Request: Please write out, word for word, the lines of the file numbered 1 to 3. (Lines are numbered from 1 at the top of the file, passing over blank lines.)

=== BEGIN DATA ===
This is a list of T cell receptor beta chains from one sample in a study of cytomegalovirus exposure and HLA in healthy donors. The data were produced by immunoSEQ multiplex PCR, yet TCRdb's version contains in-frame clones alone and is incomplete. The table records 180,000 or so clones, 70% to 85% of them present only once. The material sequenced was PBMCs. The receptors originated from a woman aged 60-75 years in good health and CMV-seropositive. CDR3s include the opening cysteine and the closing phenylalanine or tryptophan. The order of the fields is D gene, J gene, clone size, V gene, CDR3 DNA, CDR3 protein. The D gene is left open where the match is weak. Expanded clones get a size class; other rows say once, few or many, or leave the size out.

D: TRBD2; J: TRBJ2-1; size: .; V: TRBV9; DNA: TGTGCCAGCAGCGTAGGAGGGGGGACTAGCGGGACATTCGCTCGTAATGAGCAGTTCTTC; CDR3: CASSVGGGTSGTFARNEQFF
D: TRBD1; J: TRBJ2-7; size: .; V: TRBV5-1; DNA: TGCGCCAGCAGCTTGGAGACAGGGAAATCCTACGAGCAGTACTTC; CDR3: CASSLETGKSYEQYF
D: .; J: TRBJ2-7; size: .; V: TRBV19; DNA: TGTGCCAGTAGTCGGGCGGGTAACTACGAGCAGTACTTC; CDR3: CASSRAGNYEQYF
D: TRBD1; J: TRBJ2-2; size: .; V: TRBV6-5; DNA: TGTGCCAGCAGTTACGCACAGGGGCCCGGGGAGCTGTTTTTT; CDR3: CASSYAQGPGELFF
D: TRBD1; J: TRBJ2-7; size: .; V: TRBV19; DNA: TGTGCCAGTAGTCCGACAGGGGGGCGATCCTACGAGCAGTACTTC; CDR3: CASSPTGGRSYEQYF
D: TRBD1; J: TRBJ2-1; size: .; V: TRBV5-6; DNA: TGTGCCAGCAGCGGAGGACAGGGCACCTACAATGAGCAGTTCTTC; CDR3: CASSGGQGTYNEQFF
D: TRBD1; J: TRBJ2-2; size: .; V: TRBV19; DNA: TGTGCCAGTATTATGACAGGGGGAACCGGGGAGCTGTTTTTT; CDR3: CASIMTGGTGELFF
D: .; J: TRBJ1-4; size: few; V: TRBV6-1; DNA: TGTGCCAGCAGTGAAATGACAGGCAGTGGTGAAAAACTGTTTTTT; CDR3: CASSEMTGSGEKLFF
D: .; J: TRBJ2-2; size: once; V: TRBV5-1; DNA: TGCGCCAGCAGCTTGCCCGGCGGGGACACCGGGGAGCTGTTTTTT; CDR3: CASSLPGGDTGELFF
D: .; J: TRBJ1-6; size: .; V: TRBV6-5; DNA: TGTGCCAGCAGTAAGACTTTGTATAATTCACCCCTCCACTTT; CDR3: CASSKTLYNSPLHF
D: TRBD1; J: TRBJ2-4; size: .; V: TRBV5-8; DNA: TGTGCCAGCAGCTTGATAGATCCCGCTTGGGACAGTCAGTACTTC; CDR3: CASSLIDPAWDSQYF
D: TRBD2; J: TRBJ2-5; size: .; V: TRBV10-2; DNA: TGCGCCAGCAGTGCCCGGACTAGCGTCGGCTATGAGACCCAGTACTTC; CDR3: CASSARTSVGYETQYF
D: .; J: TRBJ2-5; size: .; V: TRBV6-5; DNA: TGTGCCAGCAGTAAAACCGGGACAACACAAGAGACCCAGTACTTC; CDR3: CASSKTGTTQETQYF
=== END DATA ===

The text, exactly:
This is a list of T cell receptor beta chains from one sample in a study of cytomegalovirus exposure and HLA in healthy donors. The data were produced by immunoSEQ multiplex PCR, yet TCRdb's version contains in-frame clones alone and is incomplete. The table records 180,000 or so clones, 70% to 85% of them present only once. The material sequenced was PBMCs. The receptors originated from a woman aged 60-75 years in good health and CMV-seropositive. CDR3s include the opening cysteine and the closing phenylalanine or tryptophan. The order of the fields is D gene, J gene, clone size, V gene, CDR3 DNA, CDR3 protein. The D gene is left open where the match is weak. Expanded clones get a size class; other rows say once, few or many, or leave the size out.

D: TRBD2; J: TRBJ2-1; size: .; V: TRBV9; DNA: TGTGCCAGCAGCGTAGGAGGGGGGACTAGCGGGACATTCGCTCGTAATGAGCAGTTCTTC; CDR3: CASSVGGGTSGTFARNEQFF
D: TRBD1; J: TRBJ2-7; size: .; V: TRBV5-1; DNA: TGCGCCAGCAGCTTGGAGACAGGGAAATCCTACGAGCAGTACTTC; CDR3: CASSLETGKSYEQYF